G- What was your first concert? Can you tell us how old you were, where it took place, and why it was or was not important for you?
D- My dad took me to see Dire Straits at Woburn Abbey, in what was essentially a massive field in Bedfordshire when I was about 13. I really loved them at the time – still do, but in a different way.
I don’t remember much about it. I was half a mile or so from the stage. I can’t say it was the life-changing moment that a first concert ought to be. The experiences that drove me to become a musician were much smaller, like accidentally walking into the rehearsal of a covers band playing an REM song and thinking that these were the coolest guys in town. They were not. But, this was part of the long and never-ending learning process.
G- Do you have a favorite song you have ever written? If you could only give 1 song to someone who’d never heard of you before, to try and make a new fan, what song would you give them and why?
D- I try not to have favourites as such, but “State of the Union” from my first album has been a good old friend. It was that song and the accompanying video I made that created the small wave I have been riding ever since. I must have played it live hundreds of times and enjoyed every single one. If a show is not going well and I still have “State of the Union” to play, I know it can still be a great gig.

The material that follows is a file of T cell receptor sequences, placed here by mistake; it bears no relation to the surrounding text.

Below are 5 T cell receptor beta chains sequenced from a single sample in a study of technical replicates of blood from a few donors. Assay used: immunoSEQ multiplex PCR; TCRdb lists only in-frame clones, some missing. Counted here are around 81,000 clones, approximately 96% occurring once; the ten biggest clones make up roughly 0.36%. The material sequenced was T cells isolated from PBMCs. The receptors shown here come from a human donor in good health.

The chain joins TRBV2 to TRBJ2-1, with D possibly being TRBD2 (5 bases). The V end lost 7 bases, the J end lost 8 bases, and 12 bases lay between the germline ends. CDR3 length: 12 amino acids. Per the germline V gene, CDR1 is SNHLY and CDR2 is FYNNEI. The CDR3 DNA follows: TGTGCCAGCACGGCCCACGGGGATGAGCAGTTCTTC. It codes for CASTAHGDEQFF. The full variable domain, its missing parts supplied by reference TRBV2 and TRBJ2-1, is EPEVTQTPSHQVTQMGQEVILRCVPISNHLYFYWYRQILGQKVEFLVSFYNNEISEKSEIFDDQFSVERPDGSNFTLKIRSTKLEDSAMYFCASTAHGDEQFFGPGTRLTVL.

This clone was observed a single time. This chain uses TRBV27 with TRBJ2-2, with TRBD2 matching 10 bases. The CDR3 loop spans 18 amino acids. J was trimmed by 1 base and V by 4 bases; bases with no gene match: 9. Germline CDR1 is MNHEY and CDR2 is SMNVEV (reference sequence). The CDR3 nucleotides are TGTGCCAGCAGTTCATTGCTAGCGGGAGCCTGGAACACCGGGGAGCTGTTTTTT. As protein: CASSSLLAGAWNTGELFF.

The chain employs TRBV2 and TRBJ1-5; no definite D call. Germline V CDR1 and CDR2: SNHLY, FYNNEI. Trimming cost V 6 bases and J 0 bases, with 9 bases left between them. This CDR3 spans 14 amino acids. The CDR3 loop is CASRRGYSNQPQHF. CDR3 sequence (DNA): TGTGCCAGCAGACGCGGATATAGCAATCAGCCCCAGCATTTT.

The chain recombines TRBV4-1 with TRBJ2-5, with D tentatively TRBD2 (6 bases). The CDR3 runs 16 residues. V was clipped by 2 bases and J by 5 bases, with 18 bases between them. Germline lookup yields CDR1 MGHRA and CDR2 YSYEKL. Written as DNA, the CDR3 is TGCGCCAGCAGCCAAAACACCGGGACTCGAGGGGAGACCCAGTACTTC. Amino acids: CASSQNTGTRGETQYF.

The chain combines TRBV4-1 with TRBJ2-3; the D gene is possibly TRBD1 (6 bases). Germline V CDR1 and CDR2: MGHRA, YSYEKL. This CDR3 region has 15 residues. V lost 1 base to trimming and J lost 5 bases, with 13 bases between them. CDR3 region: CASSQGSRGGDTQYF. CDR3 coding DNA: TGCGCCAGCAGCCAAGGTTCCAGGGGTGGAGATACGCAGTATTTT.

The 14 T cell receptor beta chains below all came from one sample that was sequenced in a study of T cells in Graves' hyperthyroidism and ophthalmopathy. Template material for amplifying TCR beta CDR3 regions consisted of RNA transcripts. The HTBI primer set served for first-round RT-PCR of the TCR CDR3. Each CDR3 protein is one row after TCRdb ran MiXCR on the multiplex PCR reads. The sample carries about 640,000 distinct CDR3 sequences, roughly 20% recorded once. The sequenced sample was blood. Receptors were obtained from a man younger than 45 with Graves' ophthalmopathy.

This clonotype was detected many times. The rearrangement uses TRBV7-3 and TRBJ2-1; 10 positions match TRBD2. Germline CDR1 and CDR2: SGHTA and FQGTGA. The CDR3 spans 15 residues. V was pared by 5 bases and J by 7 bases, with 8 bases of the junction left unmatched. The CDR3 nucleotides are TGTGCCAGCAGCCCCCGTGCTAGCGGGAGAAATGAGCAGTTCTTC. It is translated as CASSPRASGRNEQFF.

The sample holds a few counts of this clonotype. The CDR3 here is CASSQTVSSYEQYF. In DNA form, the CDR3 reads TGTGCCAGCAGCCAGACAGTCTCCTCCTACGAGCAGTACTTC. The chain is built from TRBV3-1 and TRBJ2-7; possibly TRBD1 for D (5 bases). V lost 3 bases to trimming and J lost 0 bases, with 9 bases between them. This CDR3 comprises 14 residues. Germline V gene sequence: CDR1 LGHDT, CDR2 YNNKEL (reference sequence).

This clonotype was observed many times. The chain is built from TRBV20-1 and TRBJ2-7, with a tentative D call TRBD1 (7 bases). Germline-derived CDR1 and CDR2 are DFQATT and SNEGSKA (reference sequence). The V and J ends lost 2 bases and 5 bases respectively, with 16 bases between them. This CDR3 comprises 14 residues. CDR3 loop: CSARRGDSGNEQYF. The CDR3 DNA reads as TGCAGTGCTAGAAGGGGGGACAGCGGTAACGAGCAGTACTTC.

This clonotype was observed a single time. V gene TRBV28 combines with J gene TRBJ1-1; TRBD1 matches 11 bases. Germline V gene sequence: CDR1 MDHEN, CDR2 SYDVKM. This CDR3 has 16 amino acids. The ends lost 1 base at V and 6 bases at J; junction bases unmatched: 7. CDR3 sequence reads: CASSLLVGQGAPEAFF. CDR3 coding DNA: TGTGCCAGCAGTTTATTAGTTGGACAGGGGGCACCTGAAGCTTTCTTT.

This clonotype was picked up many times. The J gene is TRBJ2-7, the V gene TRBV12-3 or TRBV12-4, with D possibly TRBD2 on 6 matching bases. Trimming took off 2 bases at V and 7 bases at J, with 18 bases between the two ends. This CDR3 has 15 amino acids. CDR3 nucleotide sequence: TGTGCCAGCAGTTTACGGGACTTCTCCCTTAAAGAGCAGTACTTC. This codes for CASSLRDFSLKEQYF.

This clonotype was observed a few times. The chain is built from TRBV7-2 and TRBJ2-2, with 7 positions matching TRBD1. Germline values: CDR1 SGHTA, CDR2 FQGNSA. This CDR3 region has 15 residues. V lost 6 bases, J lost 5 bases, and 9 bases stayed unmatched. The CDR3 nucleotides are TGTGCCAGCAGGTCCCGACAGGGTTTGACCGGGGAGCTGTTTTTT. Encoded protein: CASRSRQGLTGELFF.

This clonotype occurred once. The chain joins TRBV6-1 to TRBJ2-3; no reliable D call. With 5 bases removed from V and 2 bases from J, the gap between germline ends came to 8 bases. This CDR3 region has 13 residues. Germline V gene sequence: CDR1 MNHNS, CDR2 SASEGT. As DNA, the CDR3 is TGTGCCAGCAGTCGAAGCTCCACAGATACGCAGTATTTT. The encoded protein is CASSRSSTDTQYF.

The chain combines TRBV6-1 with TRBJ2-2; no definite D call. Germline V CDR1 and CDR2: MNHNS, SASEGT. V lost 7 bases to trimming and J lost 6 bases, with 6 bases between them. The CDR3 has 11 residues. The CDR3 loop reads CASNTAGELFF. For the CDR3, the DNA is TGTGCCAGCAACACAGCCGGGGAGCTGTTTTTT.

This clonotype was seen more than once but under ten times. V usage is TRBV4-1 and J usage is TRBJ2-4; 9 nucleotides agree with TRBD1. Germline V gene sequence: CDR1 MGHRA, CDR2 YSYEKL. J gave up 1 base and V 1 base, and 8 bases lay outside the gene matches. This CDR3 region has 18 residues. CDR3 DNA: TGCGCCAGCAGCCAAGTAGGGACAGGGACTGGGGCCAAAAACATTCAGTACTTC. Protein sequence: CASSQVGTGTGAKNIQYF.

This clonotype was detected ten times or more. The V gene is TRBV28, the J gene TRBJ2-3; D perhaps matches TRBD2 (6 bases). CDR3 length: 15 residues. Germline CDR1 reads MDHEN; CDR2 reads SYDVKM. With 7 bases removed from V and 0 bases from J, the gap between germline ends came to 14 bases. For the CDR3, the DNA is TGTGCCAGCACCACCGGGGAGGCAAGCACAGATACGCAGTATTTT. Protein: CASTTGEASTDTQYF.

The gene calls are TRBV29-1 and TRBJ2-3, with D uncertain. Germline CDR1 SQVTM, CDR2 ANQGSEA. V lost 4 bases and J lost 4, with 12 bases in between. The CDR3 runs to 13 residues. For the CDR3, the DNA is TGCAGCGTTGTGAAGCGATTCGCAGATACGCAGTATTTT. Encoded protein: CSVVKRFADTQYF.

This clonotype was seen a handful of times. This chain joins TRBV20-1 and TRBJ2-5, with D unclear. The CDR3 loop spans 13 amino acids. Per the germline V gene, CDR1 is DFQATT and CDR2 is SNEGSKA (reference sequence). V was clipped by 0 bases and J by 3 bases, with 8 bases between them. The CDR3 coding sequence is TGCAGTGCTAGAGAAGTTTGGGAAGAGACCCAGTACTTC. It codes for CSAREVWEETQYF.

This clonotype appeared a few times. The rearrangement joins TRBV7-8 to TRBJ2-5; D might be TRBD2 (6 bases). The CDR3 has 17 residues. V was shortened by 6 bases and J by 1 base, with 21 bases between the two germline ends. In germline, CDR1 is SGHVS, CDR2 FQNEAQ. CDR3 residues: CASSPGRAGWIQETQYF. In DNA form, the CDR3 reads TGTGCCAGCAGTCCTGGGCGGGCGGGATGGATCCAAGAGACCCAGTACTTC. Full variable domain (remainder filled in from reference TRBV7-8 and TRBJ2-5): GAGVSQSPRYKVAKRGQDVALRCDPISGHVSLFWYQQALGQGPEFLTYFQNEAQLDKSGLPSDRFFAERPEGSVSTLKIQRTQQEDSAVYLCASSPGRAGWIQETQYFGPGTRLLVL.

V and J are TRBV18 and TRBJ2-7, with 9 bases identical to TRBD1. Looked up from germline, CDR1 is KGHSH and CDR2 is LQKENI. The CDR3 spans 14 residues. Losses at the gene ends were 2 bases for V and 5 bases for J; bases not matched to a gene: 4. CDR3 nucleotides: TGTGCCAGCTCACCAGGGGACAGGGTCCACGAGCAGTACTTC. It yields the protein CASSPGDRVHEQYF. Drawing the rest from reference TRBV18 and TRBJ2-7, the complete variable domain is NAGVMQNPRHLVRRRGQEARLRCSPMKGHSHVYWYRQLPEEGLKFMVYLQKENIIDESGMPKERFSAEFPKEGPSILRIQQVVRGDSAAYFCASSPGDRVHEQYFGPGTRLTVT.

G- 4 albums every fan of you should know about and why. Go!
D- Born to Run. Bruce Springsteen’s great wild sweaty masterpiece of fist-pumping aspiration in the face of everyday adversity. The finest inspiration if ever you need it. When I listen to this album, I am invincible for the rest of the day.
Mule Variations. Tom Waits casually shows planet Earth at the turn of the century that when it comes to writing songs and communicating emotions and making a terrifying racket. Nobody in the world can touch him.
Desire. Bob Dylan goes weird and totally pulls it off. At the peak of his songwriting powers, Dylan presents some of his finest works with the sound of somewhere between Nashville and Marrakesh and makes it sound 100% authentic.
Face Value. Oh what might have been. Phil Collins’ debut album is a rich and complex collection of innovative recordings and brilliant songs made before he reached the fork in the road and chose what was, for me, the wrong direction.
G- Are there any bands or artists that you hope to share a bill with in the future?
D- Not really. I don’t like the idea of getting too close to the music that I love. I want my favourite artists to remain mysterious and God-like. It would break my heart to find out that Springsteen is a regular guy who is prone to the frailties of humanity, forgets things, sneezes or uses the lavatory.
G- What is the craziest or most memorable show that you have played to date? Where was it and what was it like?
D- In Boston, I played a show at a venue that had two rooms. Each room had a gig that night. The two rooms were separated by a very pretty but distinctly flimsy crushed velvet curtain. In the small room was me, while in the big room was a performance by The New York Dolls, turned up to eleven. After a while, I just started playing along with their songs since there was no way of making mine heard. Every time they finished a song, I would have a few seconds to get one of mine in.
G- Lastly, what advice can you give some of the young, up and coming bands everywhere who want to make it in music, on the road, and as a professional musician?
D- Don’t think too much about “making it”. It’s a term that doesn’t really mean anything. Just be the best at what you do and try your hardest to keep getting better. Fame and fortune should be an accidental side-effect of excellence, and not the measure of it.